Singapore Window Project

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On a hot balmy afternoon with my camera in hand, I found myself on Tembeling Rd. along Joo Chiat to look at all the multicoloured shophouses and literally as I was clicking away, this idea dawned upon me that I could start a photography project...and the rest is history!

I have always been fascinated by architecture and it tends to influence my work in a massive way. I am particularly fascinated to see the ever changing skyline in Singapore and how the old exists beautifully with the new.

As I finished with Joo Chiat and the colourful array of shophouses, my next stop was Arab St. This is a bustling neighborhood, teeming with tourists, but once you make your way beyond the mosque, there are fewer tourists and the scene is more local. I love walking along the little lanes and discovering all the different shapes, sizes and colours of windows! And guess what they mostly have shutters!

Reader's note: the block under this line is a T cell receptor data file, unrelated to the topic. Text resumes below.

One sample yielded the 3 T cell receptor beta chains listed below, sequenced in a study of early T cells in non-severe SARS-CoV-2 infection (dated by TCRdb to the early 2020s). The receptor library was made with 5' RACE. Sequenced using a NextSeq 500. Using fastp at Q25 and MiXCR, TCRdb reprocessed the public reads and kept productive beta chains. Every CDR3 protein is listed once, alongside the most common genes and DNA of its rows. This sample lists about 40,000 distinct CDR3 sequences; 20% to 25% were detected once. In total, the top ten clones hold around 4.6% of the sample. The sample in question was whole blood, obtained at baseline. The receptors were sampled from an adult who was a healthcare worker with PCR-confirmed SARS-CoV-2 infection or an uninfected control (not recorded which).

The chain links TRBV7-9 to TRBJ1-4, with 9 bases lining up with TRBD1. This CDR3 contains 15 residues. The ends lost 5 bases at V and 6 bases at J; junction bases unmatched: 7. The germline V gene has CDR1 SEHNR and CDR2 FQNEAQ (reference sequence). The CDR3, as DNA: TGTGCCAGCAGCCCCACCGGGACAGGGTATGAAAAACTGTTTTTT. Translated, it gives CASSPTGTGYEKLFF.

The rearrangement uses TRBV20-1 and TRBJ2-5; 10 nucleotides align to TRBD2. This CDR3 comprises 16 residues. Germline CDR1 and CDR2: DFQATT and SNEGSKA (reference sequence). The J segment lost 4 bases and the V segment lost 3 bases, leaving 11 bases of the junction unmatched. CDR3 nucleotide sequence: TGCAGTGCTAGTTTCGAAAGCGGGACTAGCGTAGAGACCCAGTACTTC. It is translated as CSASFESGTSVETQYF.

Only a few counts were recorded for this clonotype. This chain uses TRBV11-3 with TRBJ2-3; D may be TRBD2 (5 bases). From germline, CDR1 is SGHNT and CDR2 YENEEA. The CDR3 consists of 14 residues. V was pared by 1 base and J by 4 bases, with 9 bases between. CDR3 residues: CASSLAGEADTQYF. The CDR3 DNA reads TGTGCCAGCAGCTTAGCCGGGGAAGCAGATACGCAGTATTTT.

Which got me thinking — where did shutters originate and how did they make their way to Singapore! After a little bit of searching, I discovered that shutters originated in Tudor England and back then they were made of solid wooden boards and only much later they were used both aesthetically and for practical reasons. I used to think that window shutters must have originated in some hot tropical country — they are perfect to keep the glaring sunlight and the torrential rains out, yet cleverly designed with horizontal slats to allow some daylight through whilst providing adequate ventilation.

Enough about far I've visited, Emerald Hill, parts of Little India, Arab St. and of course Joo Chiat. Let me know where I should go next to add to my collection for #singaporewindowproject. And come join the fun @kalapatagifts on IG to see all the photographs!

Much Love, amreen xxx